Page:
Sunday, May 4, 2008

Sell Side Advertising: A New Model?

This is a very intresting report i thought would be intresting...

"A while ago I read a Ross Mayfield's post on "Cost Per Influence" advertising and what I realized was that the premise for how the idea od CPI was made, to my mind, far more interesting than CPI itself, at least in the near term.

Allow me to explain. Ross's musings on CPI turn on the concept of "transitive advertising" - a very interesting idea that flips current advertising models upside down. In essence, this new model for online ads reverses the relationship between publishers and advertisers.

In traditional advertising models, the advertiser holds all the cards. They decide what they want to spend, and most importantly, where they want to spend it. But the rise of pay-for-performance networks like Overture and AdWords/AdSense has changed this relationship in significant ways. First, advertisers are only paying when their ad performs - this alone is a huge shift in media. But as I've pointed out repeatedly, these networks also disaggregate advertisers from publishers. The advertisers are no longer choosing the publisher with whom they are doing business, they are instead choosing keywords, concepts, context. OK, but not very good for publishers nor for audiences, in my opinion.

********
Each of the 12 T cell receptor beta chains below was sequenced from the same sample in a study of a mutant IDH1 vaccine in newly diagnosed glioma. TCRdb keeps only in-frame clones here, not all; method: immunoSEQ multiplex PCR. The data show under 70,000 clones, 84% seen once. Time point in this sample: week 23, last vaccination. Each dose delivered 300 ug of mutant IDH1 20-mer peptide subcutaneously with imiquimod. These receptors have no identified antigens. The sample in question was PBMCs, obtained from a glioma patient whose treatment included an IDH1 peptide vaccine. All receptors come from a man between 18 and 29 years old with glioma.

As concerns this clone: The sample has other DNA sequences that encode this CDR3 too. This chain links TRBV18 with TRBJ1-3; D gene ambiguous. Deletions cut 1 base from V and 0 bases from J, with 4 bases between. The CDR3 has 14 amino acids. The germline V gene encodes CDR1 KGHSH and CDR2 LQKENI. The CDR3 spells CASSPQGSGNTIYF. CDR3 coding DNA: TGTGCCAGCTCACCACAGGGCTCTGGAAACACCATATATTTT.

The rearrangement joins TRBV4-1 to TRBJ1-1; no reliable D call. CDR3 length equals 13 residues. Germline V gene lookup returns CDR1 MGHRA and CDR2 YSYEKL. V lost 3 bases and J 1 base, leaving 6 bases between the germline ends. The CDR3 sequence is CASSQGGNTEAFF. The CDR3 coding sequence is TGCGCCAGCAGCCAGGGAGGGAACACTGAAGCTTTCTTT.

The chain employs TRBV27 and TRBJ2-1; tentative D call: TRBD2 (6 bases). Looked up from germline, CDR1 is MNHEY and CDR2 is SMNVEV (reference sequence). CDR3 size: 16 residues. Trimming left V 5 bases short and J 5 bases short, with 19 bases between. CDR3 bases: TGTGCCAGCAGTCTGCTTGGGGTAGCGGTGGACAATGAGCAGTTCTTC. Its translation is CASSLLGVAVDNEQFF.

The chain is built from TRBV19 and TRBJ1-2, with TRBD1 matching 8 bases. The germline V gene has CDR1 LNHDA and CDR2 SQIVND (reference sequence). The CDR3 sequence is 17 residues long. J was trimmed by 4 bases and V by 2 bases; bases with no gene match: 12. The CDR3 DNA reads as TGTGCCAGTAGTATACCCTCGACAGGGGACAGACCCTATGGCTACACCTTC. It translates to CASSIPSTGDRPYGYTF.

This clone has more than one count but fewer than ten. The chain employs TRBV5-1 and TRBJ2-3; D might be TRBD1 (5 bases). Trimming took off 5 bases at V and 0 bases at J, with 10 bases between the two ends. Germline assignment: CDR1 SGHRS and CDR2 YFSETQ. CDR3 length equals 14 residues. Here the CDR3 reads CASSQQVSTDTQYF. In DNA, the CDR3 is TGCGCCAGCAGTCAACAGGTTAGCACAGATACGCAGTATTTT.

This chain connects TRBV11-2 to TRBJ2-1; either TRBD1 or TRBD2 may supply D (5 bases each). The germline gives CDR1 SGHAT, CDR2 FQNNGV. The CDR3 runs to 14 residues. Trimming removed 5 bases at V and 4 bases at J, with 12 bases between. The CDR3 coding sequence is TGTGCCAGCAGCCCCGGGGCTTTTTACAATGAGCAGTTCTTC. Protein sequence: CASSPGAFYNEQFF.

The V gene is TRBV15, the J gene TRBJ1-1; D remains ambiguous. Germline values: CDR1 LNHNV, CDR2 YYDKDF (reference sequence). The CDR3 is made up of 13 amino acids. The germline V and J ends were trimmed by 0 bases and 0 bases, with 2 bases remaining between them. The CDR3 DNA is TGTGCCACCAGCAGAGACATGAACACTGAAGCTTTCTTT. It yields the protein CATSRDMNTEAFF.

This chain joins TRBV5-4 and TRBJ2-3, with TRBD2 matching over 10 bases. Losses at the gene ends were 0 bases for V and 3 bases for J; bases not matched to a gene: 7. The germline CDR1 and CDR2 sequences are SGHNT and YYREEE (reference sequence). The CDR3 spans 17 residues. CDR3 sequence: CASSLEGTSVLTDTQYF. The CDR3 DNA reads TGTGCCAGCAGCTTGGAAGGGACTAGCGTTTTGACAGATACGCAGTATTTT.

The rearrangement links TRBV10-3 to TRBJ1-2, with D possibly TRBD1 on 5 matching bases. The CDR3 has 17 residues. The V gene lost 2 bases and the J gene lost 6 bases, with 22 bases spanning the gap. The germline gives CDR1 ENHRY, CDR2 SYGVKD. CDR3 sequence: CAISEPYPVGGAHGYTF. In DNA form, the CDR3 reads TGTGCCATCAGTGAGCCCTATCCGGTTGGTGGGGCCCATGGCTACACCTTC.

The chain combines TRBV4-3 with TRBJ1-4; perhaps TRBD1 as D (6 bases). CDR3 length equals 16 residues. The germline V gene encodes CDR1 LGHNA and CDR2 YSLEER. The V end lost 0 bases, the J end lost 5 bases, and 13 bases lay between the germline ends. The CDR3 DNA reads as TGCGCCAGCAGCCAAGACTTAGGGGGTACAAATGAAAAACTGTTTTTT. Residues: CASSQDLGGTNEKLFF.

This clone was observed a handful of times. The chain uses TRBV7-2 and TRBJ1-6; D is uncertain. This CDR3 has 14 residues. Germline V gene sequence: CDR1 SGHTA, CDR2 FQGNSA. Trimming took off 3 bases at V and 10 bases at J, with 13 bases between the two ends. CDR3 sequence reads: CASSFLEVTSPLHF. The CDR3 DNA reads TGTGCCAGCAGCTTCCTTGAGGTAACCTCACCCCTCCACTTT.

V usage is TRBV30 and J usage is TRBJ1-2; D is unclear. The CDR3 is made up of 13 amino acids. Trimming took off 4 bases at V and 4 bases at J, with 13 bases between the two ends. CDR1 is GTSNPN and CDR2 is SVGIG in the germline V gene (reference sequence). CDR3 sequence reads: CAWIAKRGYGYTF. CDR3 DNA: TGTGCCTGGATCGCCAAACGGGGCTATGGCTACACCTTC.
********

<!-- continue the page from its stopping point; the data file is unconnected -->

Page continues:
But here's the heart of Ross's transitive advertising model, or what I'd like to call Sell Side Advertising. Instead of advertisers buying either PPC networks or specific publishers/sites, they simply release their ads to the net, perhaps on specified servers where they can easily be found, or on their own sites, and/or through seed buys on one or two exemplar sites. These ads are tagged with information supplied by the advertiser, for example, who they are attempting to reach, what kind of environments they want to be in (and environments they expressly forbid, like porn sites or affiliate sites), and how much money they are willing to spend on the ad.